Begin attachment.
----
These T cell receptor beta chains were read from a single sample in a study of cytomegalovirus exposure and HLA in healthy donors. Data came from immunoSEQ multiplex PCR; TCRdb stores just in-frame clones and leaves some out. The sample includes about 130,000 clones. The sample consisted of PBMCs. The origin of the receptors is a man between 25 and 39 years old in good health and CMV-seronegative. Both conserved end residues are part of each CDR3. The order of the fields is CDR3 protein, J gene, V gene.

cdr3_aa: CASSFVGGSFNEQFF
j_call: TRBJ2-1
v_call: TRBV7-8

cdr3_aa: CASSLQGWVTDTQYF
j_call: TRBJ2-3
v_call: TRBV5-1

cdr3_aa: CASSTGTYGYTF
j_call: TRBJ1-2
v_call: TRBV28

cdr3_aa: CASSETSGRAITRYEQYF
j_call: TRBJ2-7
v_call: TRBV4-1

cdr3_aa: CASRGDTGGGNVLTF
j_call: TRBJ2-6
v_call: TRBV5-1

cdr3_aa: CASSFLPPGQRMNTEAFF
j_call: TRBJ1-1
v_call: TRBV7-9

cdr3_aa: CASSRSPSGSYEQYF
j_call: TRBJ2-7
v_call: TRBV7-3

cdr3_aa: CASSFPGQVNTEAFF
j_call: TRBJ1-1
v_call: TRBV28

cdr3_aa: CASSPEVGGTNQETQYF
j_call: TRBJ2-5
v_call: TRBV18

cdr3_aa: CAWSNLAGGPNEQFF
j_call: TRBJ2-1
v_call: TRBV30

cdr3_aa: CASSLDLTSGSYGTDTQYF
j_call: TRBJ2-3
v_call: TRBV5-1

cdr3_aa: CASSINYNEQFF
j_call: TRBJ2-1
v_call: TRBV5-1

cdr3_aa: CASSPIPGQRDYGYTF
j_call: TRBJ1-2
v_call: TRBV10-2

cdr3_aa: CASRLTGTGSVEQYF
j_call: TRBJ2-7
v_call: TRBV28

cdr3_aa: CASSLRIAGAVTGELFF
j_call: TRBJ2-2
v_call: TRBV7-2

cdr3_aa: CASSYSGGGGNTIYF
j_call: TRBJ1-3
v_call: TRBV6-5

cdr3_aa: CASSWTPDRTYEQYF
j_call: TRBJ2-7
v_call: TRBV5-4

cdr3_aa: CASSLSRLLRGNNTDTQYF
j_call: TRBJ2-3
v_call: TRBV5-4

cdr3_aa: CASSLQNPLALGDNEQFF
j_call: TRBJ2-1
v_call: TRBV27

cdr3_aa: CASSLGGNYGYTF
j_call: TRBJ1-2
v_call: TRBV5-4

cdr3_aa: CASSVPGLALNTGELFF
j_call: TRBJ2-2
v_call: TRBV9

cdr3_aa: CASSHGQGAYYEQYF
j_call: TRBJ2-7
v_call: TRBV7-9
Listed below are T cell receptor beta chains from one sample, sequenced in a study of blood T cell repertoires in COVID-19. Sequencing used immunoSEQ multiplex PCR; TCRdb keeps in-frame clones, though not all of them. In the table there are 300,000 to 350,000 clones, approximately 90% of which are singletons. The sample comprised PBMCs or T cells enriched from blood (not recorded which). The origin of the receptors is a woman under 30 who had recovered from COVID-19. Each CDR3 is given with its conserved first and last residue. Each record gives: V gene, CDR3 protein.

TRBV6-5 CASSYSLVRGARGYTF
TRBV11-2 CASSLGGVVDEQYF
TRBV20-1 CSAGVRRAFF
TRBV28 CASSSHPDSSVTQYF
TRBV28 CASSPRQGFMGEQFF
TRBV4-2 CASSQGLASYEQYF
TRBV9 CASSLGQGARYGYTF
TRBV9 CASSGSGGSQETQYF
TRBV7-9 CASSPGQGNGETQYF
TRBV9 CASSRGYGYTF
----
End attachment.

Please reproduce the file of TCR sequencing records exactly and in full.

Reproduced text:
These T cell receptor beta chains were read from a single sample in a study of cytomegalovirus exposure and HLA in healthy donors. Data came from immunoSEQ multiplex PCR; TCRdb stores just in-frame clones and leaves some out. The sample includes about 130,000 clones. The sample consisted of PBMCs. The origin of the receptors is a man between 25 and 39 years old in good health and CMV-seronegative. Both conserved end residues are part of each CDR3. The order of the fields is CDR3 protein, J gene, V gene.

cdr3_aa: CASSFVGGSFNEQFF
j_call: TRBJ2-1
v_call: TRBV7-8

cdr3_aa: CASSLQGWVTDTQYF
j_call: TRBJ2-3
v_call: TRBV5-1

cdr3_aa: CASSTGTYGYTF
j_call: TRBJ1-2
v_call: TRBV28

cdr3_aa: CASSETSGRAITRYEQYF
j_call: TRBJ2-7
v_call: TRBV4-1

cdr3_aa: CASRGDTGGGNVLTF
j_call: TRBJ2-6
v_call: TRBV5-1

cdr3_aa: CASSFLPPGQRMNTEAFF
j_call: TRBJ1-1
v_call: TRBV7-9

cdr3_aa: CASSRSPSGSYEQYF
j_call: TRBJ2-7
v_call: TRBV7-3

cdr3_aa: CASSFPGQVNTEAFF
j_call: TRBJ1-1
v_call: TRBV28

cdr3_aa: CASSPEVGGTNQETQYF
j_call: TRBJ2-5
v_call: TRBV18

cdr3_aa: CAWSNLAGGPNEQFF
j_call: TRBJ2-1
v_call: TRBV30

cdr3_aa: CASSLDLTSGSYGTDTQYF
j_call: TRBJ2-3
v_call: TRBV5-1

cdr3_aa: CASSINYNEQFF
j_call: TRBJ2-1
v_call: TRBV5-1

cdr3_aa: CASSPIPGQRDYGYTF
j_call: TRBJ1-2
v_call: TRBV10-2

cdr3_aa: CASRLTGTGSVEQYF
j_call: TRBJ2-7
v_call: TRBV28

cdr3_aa: CASSLRIAGAVTGELFF
j_call: TRBJ2-2
v_call: TRBV7-2

cdr3_aa: CASSYSGGGGNTIYF
j_call: TRBJ1-3
v_call: TRBV6-5

cdr3_aa: CASSWTPDRTYEQYF
j_call: TRBJ2-7
v_call: TRBV5-4

cdr3_aa: CASSLSRLLRGNNTDTQYF
j_call: TRBJ2-3
v_call: TRBV5-4

cdr3_aa: CASSLQNPLALGDNEQFF
j_call: TRBJ2-1
v_call: TRBV27

cdr3_aa: CASSLGGNYGYTF
j_call: TRBJ1-2
v_call: TRBV5-4

cdr3_aa: CASSVPGLALNTGELFF
j_call: TRBJ2-2
v_call: TRBV9

cdr3_aa: CASSHGQGAYYEQYF
j_call: TRBJ2-7
v_call: TRBV7-9
Listed below are T cell receptor beta chains from one sample, sequenced in a study of blood T cell repertoires in COVID-19. Sequencing used immunoSEQ multiplex PCR; TCRdb keeps in-frame clones, though not all of them. In the table there are 300,000 to 350,000 clones, approximately 90% of which are singletons. The sample comprised PBMCs or T cells enriched from blood (not recorded which). The origin of the receptors is a woman under 30 who had recovered from COVID-19. Each CDR3 is given with its conserved first and last residue. Each record gives: V gene, CDR3 protein.

TRBV6-5 CASSYSLVRGARGYTF
TRBV11-2 CASSLGGVVDEQYF
TRBV20-1 CSAGVRRAFF
TRBV28 CASSSHPDSSVTQYF
TRBV28 CASSPRQGFMGEQFF
TRBV4-2 CASSQGLASYEQYF
TRBV9 CASSLGQGARYGYTF
TRBV9 CASSGSGGSQETQYF
TRBV7-9 CASSPGQGNGETQYF
TRBV9 CASSRGYGYTF